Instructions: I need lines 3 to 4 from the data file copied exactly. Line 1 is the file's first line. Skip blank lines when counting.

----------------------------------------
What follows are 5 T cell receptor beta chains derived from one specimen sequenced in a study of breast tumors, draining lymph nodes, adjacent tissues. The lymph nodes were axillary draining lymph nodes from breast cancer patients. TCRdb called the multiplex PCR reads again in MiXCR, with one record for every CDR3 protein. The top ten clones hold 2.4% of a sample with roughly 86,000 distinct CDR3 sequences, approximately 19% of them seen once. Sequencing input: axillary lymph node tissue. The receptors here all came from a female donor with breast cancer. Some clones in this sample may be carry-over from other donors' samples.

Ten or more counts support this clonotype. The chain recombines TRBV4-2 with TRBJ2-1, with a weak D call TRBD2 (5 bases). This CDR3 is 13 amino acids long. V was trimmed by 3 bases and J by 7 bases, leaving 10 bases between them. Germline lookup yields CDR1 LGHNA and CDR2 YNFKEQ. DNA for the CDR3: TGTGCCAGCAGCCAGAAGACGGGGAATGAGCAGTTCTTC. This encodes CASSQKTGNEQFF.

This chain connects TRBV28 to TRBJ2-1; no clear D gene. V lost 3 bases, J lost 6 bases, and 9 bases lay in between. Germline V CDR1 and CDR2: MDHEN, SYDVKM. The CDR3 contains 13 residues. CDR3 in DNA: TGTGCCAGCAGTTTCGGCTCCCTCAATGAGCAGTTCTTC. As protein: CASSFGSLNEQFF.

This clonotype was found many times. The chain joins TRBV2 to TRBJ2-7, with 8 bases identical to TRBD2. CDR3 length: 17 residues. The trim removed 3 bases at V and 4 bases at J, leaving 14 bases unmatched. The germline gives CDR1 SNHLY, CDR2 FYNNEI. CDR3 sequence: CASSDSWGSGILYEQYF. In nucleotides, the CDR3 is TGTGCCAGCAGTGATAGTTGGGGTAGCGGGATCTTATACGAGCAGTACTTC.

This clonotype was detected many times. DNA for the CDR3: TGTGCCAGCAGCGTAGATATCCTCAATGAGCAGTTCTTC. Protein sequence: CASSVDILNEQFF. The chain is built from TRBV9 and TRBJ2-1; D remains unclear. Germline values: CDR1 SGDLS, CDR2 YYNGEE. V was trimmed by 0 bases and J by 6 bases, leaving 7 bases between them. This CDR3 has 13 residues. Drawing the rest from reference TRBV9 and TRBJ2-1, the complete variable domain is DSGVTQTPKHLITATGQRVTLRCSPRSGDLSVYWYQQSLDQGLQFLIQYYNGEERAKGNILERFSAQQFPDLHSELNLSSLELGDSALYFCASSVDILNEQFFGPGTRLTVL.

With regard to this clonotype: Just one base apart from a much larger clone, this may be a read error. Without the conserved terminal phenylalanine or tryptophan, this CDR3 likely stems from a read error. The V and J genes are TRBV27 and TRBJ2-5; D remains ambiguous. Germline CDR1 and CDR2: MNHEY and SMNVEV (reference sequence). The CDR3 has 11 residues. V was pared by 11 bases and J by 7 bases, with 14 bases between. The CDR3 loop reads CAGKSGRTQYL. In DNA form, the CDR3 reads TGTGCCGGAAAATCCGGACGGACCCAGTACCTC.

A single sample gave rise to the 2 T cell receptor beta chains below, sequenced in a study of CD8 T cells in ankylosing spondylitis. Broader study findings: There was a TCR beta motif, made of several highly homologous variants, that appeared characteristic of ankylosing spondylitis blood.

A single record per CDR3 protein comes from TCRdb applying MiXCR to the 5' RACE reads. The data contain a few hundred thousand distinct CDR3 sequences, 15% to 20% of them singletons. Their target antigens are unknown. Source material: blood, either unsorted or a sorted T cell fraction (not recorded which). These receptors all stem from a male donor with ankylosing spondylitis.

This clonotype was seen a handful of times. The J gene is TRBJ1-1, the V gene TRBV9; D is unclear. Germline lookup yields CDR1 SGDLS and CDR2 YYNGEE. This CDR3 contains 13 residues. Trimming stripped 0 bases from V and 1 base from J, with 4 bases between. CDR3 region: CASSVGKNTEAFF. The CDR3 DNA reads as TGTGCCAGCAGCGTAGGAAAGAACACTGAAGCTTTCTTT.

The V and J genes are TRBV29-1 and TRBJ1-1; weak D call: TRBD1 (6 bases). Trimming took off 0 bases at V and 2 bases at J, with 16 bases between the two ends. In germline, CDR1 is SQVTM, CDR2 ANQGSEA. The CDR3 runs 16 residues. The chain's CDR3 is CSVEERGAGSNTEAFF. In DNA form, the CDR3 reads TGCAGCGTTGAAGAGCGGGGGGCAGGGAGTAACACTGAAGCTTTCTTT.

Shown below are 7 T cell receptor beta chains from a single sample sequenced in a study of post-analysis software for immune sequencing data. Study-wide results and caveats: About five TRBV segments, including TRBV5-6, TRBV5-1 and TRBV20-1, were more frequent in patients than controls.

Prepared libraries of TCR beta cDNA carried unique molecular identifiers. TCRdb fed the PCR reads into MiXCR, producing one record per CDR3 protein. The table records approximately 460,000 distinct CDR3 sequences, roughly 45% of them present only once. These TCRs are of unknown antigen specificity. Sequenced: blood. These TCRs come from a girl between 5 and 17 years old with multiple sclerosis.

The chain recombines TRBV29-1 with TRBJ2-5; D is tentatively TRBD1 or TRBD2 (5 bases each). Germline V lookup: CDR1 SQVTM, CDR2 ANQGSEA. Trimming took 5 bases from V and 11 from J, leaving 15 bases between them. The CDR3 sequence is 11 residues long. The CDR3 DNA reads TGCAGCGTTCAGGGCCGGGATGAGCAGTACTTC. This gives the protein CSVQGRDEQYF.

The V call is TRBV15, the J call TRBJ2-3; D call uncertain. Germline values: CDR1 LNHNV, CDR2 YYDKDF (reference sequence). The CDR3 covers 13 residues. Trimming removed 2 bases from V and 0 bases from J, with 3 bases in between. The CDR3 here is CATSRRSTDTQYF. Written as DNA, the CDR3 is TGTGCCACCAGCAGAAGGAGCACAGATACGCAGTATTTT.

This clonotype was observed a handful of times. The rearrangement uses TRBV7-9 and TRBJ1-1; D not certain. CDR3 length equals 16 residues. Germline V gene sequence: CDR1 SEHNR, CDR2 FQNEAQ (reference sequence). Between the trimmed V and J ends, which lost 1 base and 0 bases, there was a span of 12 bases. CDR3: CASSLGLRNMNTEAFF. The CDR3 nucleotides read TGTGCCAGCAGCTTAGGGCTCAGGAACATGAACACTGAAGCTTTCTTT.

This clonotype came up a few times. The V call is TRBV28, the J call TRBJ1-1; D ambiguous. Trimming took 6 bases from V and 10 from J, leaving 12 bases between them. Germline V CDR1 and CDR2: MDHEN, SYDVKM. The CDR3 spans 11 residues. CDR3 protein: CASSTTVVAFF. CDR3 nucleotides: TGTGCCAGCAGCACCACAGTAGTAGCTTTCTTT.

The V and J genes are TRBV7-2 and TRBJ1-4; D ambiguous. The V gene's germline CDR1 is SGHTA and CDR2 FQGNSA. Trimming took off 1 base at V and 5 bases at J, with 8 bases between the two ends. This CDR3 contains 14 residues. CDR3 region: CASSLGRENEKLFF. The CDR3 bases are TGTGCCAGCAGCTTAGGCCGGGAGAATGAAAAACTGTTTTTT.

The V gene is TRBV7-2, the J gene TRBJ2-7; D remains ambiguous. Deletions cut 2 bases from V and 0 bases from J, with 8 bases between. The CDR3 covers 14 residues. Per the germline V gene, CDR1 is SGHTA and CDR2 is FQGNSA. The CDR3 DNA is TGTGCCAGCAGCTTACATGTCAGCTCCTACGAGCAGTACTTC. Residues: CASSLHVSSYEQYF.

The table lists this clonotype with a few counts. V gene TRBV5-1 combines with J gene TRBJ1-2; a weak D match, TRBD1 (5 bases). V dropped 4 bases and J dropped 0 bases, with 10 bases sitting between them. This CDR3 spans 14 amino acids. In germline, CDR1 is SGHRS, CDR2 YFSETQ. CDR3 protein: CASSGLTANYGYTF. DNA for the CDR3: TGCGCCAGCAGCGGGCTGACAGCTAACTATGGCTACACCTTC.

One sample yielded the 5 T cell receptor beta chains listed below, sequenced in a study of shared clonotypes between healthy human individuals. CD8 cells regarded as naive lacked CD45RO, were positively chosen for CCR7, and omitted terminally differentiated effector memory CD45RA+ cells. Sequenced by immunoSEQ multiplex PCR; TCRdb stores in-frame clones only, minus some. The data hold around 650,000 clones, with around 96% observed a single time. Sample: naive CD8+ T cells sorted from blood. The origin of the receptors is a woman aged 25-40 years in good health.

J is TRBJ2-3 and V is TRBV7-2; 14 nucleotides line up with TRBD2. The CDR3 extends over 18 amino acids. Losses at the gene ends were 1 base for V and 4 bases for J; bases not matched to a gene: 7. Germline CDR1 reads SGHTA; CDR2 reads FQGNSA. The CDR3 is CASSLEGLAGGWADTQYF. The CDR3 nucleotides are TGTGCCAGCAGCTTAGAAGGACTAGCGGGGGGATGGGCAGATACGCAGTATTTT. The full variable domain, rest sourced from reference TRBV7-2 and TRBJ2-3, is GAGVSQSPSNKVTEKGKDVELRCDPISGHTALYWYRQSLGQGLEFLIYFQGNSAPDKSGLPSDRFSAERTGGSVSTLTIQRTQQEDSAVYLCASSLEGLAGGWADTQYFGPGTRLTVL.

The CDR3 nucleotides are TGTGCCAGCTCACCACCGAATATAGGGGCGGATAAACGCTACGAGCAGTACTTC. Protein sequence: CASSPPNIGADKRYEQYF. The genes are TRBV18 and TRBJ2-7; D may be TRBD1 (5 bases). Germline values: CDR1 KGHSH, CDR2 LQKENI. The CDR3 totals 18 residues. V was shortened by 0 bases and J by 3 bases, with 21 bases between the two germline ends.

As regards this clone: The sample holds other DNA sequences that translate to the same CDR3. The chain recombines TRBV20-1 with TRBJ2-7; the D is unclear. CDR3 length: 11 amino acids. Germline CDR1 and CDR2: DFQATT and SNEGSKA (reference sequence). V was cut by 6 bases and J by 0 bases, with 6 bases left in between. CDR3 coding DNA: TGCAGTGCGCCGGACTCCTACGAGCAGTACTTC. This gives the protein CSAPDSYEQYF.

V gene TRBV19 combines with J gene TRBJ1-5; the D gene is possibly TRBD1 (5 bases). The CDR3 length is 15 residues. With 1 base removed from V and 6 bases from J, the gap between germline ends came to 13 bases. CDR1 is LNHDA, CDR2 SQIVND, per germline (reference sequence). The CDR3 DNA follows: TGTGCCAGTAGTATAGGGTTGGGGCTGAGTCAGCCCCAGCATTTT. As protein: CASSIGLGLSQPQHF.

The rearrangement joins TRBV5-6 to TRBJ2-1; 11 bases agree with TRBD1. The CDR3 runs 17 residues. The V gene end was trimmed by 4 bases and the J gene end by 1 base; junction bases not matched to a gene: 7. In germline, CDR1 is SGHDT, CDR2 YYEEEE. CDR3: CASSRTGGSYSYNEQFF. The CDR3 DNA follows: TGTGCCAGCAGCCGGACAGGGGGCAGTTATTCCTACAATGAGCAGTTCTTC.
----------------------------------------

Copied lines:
This chain connects TRBV28 to TRBJ2-1; no clear D gene. V lost 3 bases, J lost 6 bases, and 9 bases lay in between. Germline V CDR1 and CDR2: MDHEN, SYDVKM. The CDR3 contains 13 residues. CDR3 in DNA: TGTGCCAGCAGTTTCGGCTCCCTCAATGAGCAGTTCTTC. As protein: CASSFGSLNEQFF.

This clonotype was found many times. The chain joins TRBV2 to TRBJ2-7, with 8 bases identical to TRBD2. CDR3 length: 17 residues. The trim removed 3 bases at V and 4 bases at J, leaving 14 bases unmatched. The germline gives CDR1 SNHLY, CDR2 FYNNEI. CDR3 sequence: CASSDSWGSGILYEQYF. In nucleotides, the CDR3 is TGTGCCAGCAGTGATAGTTGGGGTAGCGGGATCTTATACGAGCAGTACTTC.